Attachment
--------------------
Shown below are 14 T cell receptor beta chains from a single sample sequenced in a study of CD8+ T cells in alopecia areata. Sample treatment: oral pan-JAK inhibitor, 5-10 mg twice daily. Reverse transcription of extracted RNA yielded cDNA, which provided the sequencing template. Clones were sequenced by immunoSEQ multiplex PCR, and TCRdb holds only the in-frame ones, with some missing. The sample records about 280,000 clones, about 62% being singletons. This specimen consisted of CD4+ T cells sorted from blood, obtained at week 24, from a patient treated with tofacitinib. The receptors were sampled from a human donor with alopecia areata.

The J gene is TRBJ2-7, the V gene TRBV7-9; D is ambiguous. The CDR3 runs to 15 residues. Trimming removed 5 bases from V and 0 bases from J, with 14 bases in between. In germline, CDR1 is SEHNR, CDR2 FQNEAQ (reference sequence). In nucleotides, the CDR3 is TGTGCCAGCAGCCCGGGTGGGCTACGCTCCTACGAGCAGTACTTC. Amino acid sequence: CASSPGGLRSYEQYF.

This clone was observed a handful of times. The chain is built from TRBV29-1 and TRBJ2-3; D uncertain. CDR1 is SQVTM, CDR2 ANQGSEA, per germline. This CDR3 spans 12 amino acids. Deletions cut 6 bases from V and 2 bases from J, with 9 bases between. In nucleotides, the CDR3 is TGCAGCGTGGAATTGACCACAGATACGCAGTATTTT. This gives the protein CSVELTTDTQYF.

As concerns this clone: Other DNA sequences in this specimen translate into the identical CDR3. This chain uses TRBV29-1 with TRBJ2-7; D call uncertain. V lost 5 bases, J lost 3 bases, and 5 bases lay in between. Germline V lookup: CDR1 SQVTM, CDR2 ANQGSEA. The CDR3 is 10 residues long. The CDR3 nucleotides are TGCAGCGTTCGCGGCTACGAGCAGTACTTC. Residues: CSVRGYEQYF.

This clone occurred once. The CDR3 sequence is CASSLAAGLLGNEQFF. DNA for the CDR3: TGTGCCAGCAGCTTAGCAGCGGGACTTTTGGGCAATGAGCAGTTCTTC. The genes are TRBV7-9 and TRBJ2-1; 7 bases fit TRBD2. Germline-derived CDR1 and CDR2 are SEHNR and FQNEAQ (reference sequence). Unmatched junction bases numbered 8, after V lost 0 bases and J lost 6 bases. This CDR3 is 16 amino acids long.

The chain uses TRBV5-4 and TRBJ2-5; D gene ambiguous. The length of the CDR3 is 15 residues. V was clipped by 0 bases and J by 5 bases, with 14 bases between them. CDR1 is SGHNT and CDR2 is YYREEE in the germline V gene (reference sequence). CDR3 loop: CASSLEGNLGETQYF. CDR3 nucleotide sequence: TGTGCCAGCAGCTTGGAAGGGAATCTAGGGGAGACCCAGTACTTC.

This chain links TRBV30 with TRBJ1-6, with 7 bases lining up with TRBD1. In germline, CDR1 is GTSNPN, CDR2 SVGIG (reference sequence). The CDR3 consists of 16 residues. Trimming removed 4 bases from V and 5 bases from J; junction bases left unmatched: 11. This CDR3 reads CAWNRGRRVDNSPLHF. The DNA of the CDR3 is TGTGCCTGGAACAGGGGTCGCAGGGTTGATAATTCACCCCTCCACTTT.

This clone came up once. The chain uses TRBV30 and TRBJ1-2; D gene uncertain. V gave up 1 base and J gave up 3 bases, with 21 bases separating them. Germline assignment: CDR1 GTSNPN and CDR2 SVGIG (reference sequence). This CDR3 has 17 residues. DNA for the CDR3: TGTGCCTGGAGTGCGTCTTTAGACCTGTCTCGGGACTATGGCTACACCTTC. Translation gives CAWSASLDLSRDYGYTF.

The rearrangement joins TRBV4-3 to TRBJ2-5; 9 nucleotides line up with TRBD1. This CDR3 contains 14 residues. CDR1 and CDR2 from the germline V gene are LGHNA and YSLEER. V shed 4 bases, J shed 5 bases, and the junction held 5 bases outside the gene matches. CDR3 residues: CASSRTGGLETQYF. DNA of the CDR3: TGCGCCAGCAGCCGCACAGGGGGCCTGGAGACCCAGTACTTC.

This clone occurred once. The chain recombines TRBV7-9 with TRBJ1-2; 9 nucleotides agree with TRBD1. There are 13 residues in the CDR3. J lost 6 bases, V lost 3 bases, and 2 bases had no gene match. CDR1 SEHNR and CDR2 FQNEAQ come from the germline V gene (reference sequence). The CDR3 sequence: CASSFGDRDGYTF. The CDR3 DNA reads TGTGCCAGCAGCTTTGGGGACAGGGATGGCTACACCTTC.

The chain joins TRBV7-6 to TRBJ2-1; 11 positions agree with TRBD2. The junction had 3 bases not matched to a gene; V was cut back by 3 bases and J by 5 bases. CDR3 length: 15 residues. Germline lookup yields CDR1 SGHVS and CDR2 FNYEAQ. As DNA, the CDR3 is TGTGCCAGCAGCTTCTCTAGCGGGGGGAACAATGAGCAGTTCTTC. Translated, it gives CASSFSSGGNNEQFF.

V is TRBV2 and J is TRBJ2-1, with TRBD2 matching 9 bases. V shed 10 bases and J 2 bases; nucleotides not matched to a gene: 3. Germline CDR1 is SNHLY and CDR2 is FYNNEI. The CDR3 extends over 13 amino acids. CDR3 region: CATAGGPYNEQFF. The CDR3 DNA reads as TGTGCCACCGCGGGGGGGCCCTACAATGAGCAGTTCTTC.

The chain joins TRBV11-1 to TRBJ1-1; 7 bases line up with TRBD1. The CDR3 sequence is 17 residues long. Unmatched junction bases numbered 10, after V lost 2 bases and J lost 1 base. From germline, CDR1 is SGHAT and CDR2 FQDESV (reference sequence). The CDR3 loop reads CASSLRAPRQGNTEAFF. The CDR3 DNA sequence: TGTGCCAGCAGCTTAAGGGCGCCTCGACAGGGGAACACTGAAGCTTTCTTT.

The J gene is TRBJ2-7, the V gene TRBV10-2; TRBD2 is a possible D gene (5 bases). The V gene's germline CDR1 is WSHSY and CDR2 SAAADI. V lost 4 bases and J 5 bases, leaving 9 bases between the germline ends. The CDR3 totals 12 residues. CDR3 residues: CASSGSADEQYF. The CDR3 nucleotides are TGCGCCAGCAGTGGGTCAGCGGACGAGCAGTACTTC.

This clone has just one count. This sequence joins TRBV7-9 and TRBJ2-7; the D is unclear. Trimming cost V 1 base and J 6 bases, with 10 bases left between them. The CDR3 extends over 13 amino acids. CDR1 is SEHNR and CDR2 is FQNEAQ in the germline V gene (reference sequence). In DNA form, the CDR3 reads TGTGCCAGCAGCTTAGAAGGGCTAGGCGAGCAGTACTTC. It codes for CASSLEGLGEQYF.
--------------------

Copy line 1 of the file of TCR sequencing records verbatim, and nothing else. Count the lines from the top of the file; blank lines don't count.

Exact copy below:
Shown below are 14 T cell receptor beta chains from a single sample sequenced in a study of CD8+ T cells in alopecia areata. Sample treatment: oral pan-JAK inhibitor, 5-10 mg twice daily. Reverse transcription of extracted RNA yielded cDNA, which provided the sequencing template. Clones were sequenced by immunoSEQ multiplex PCR, and TCRdb holds only the in-frame ones, with some missing. The sample records about 280,000 clones, about 62% being singletons. This specimen consisted of CD4+ T cells sorted from blood, obtained at week 24, from a patient treated with tofacitinib. The receptors were sampled from a human donor with alopecia areata.